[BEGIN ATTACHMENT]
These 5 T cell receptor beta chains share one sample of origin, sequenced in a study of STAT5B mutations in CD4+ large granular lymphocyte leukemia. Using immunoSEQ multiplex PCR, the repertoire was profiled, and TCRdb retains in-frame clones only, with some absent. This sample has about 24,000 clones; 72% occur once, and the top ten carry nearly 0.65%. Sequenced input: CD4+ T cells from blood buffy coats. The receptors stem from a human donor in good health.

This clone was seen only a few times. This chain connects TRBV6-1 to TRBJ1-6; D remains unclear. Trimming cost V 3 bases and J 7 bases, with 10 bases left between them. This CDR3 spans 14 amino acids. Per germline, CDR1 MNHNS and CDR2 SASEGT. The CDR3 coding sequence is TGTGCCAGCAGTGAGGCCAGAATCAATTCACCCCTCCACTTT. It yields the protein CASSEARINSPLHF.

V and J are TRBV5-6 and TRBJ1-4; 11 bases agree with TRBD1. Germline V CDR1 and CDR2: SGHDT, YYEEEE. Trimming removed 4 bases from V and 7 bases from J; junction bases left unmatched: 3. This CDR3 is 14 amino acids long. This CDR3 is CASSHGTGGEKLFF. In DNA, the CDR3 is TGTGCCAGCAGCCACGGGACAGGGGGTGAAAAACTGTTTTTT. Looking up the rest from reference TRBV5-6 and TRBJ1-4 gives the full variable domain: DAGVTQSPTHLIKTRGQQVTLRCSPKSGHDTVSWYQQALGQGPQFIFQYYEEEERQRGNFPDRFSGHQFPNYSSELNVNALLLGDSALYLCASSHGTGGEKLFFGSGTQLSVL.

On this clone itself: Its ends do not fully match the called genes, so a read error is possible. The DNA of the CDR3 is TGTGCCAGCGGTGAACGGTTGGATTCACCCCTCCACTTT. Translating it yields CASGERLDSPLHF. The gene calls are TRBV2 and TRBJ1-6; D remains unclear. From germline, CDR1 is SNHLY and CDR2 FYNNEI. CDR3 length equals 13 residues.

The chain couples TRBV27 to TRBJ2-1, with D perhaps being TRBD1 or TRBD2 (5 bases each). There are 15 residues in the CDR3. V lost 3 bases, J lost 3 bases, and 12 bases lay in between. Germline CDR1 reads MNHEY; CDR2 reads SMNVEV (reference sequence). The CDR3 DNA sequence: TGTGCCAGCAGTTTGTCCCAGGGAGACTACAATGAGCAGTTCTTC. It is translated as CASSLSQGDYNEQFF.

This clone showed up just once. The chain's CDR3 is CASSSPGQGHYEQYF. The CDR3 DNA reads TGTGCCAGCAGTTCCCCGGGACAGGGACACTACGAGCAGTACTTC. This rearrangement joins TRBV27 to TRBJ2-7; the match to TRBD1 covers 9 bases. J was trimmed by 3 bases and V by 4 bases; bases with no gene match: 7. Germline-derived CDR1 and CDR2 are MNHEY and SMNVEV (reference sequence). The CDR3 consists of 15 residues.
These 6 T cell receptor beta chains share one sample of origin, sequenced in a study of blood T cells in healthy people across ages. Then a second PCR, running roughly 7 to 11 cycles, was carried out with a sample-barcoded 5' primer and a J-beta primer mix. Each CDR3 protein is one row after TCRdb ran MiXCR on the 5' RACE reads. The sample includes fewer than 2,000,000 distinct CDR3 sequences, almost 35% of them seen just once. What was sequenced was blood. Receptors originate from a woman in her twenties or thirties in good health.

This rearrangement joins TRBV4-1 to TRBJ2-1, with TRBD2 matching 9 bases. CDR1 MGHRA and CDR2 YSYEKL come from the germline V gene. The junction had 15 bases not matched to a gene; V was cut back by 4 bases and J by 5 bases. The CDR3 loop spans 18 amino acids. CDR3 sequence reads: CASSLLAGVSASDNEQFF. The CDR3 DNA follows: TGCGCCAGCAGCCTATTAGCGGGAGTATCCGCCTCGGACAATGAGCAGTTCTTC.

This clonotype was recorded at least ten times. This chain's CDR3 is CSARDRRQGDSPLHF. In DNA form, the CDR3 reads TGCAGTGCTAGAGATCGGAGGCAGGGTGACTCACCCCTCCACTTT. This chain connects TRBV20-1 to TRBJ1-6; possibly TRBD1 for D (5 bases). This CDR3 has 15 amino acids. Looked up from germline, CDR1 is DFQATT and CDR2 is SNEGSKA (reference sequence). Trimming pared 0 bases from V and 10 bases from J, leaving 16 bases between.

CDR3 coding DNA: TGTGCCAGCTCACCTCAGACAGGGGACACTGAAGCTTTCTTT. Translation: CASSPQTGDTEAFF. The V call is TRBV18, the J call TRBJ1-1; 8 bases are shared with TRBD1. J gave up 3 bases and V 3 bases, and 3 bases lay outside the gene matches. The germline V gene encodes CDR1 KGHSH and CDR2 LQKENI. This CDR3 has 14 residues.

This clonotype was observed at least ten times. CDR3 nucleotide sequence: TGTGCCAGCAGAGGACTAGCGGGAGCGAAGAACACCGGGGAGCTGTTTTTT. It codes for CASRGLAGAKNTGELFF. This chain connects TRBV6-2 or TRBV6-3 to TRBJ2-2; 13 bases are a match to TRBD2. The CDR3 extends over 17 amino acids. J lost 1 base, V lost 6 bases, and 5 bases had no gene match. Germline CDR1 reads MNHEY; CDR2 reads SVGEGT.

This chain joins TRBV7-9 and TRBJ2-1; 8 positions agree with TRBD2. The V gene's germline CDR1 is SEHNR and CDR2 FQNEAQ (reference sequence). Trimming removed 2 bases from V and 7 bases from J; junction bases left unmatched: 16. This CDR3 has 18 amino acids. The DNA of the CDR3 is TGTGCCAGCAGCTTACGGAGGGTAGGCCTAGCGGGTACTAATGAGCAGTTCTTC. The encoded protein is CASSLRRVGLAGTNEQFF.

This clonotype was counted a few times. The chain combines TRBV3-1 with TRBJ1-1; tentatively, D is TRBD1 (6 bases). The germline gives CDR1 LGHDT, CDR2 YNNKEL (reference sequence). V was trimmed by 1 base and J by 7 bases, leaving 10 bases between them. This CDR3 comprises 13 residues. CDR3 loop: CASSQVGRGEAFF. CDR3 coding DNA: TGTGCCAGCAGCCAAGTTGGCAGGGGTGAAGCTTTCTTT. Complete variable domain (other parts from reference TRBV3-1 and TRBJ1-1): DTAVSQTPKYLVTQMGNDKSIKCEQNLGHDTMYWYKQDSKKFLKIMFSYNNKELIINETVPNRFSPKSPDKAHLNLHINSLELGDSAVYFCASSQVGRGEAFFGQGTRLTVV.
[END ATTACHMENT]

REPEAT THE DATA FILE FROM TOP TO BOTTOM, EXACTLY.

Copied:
These 5 T cell receptor beta chains share one sample of origin, sequenced in a study of STAT5B mutations in CD4+ large granular lymphocyte leukemia. Using immunoSEQ multiplex PCR, the repertoire was profiled, and TCRdb retains in-frame clones only, with some absent. This sample has about 24,000 clones; 72% occur once, and the top ten carry nearly 0.65%. Sequenced input: CD4+ T cells from blood buffy coats. The receptors stem from a human donor in good health.

This clone was seen only a few times. This chain connects TRBV6-1 to TRBJ1-6; D remains unclear. Trimming cost V 3 bases and J 7 bases, with 10 bases left between them. This CDR3 spans 14 amino acids. Per germline, CDR1 MNHNS and CDR2 SASEGT. The CDR3 coding sequence is TGTGCCAGCAGTGAGGCCAGAATCAATTCACCCCTCCACTTT. It yields the protein CASSEARINSPLHF.

V and J are TRBV5-6 and TRBJ1-4; 11 bases agree with TRBD1. Germline V CDR1 and CDR2: SGHDT, YYEEEE. Trimming removed 4 bases from V and 7 bases from J; junction bases left unmatched: 3. This CDR3 is 14 amino acids long. This CDR3 is CASSHGTGGEKLFF. In DNA, the CDR3 is TGTGCCAGCAGCCACGGGACAGGGGGTGAAAAACTGTTTTTT. Looking up the rest from reference TRBV5-6 and TRBJ1-4 gives the full variable domain: DAGVTQSPTHLIKTRGQQVTLRCSPKSGHDTVSWYQQALGQGPQFIFQYYEEEERQRGNFPDRFSGHQFPNYSSELNVNALLLGDSALYLCASSHGTGGEKLFFGSGTQLSVL.

On this clone itself: Its ends do not fully match the called genes, so a read error is possible. The DNA of the CDR3 is TGTGCCAGCGGTGAACGGTTGGATTCACCCCTCCACTTT. Translating it yields CASGERLDSPLHF. The gene calls are TRBV2 and TRBJ1-6; D remains unclear. From germline, CDR1 is SNHLY and CDR2 FYNNEI. CDR3 length equals 13 residues.

The chain couples TRBV27 to TRBJ2-1, with D perhaps being TRBD1 or TRBD2 (5 bases each). There are 15 residues in the CDR3. V lost 3 bases, J lost 3 bases, and 12 bases lay in between. Germline CDR1 reads MNHEY; CDR2 reads SMNVEV (reference sequence). The CDR3 DNA sequence: TGTGCCAGCAGTTTGTCCCAGGGAGACTACAATGAGCAGTTCTTC. It is translated as CASSLSQGDYNEQFF.

This clone showed up just once. The chain's CDR3 is CASSSPGQGHYEQYF. The CDR3 DNA reads TGTGCCAGCAGTTCCCCGGGACAGGGACACTACGAGCAGTACTTC. This rearrangement joins TRBV27 to TRBJ2-7; the match to TRBD1 covers 9 bases. J was trimmed by 3 bases and V by 4 bases; bases with no gene match: 7. Germline-derived CDR1 and CDR2 are MNHEY and SMNVEV (reference sequence). The CDR3 consists of 15 residues.
These 6 T cell receptor beta chains share one sample of origin, sequenced in a study of blood T cells in healthy people across ages. Then a second PCR, running roughly 7 to 11 cycles, was carried out with a sample-barcoded 5' primer and a J-beta primer mix. Each CDR3 protein is one row after TCRdb ran MiXCR on the 5' RACE reads. The sample includes fewer than 2,000,000 distinct CDR3 sequences, almost 35% of them seen just once. What was sequenced was blood. Receptors originate from a woman in her twenties or thirties in good health.

This rearrangement joins TRBV4-1 to TRBJ2-1, with TRBD2 matching 9 bases. CDR1 MGHRA and CDR2 YSYEKL come from the germline V gene. The junction had 15 bases not matched to a gene; V was cut back by 4 bases and J by 5 bases. The CDR3 loop spans 18 amino acids. CDR3 sequence reads: CASSLLAGVSASDNEQFF. The CDR3 DNA follows: TGCGCCAGCAGCCTATTAGCGGGAGTATCCGCCTCGGACAATGAGCAGTTCTTC.

This clonotype was recorded at least ten times. This chain's CDR3 is CSARDRRQGDSPLHF. In DNA form, the CDR3 reads TGCAGTGCTAGAGATCGGAGGCAGGGTGACTCACCCCTCCACTTT. This chain connects TRBV20-1 to TRBJ1-6; possibly TRBD1 for D (5 bases). This CDR3 has 15 amino acids. Looked up from germline, CDR1 is DFQATT and CDR2 is SNEGSKA (reference sequence). Trimming pared 0 bases from V and 10 bases from J, leaving 16 bases between.

CDR3 coding DNA: TGTGCCAGCTCACCTCAGACAGGGGACACTGAAGCTTTCTTT. Translation: CASSPQTGDTEAFF. The V call is TRBV18, the J call TRBJ1-1; 8 bases are shared with TRBD1. J gave up 3 bases and V 3 bases, and 3 bases lay outside the gene matches. The germline V gene encodes CDR1 KGHSH and CDR2 LQKENI. This CDR3 has 14 residues.

This clonotype was observed at least ten times. CDR3 nucleotide sequence: TGTGCCAGCAGAGGACTAGCGGGAGCGAAGAACACCGGGGAGCTGTTTTTT. It codes for CASRGLAGAKNTGELFF. This chain connects TRBV6-2 or TRBV6-3 to TRBJ2-2; 13 bases are a match to TRBD2. The CDR3 extends over 17 amino acids. J lost 1 base, V lost 6 bases, and 5 bases had no gene match. Germline CDR1 reads MNHEY; CDR2 reads SVGEGT.

This chain joins TRBV7-9 and TRBJ2-1; 8 positions agree with TRBD2. The V gene's germline CDR1 is SEHNR and CDR2 FQNEAQ (reference sequence). Trimming removed 2 bases from V and 7 bases from J; junction bases left unmatched: 16. This CDR3 has 18 amino acids. The DNA of the CDR3 is TGTGCCAGCAGCTTACGGAGGGTAGGCCTAGCGGGTACTAATGAGCAGTTCTTC. The encoded protein is CASSLRRVGLAGTNEQFF.

This clonotype was counted a few times. The chain combines TRBV3-1 with TRBJ1-1; tentatively, D is TRBD1 (6 bases). The germline gives CDR1 LGHDT, CDR2 YNNKEL (reference sequence). V was trimmed by 1 base and J by 7 bases, leaving 10 bases between them. This CDR3 comprises 13 residues. CDR3 loop: CASSQVGRGEAFF. CDR3 coding DNA: TGTGCCAGCAGCCAAGTTGGCAGGGGTGAAGCTTTCTTT. Complete variable domain (other parts from reference TRBV3-1 and TRBJ1-1): DTAVSQTPKYLVTQMGNDKSIKCEQNLGHDTMYWYKQDSKKFLKIMFSYNNKELIINETVPNRFSPKSPDKAHLNLHINSLELGDSAVYFCASSQVGRGEAFFGQGTRLTVV.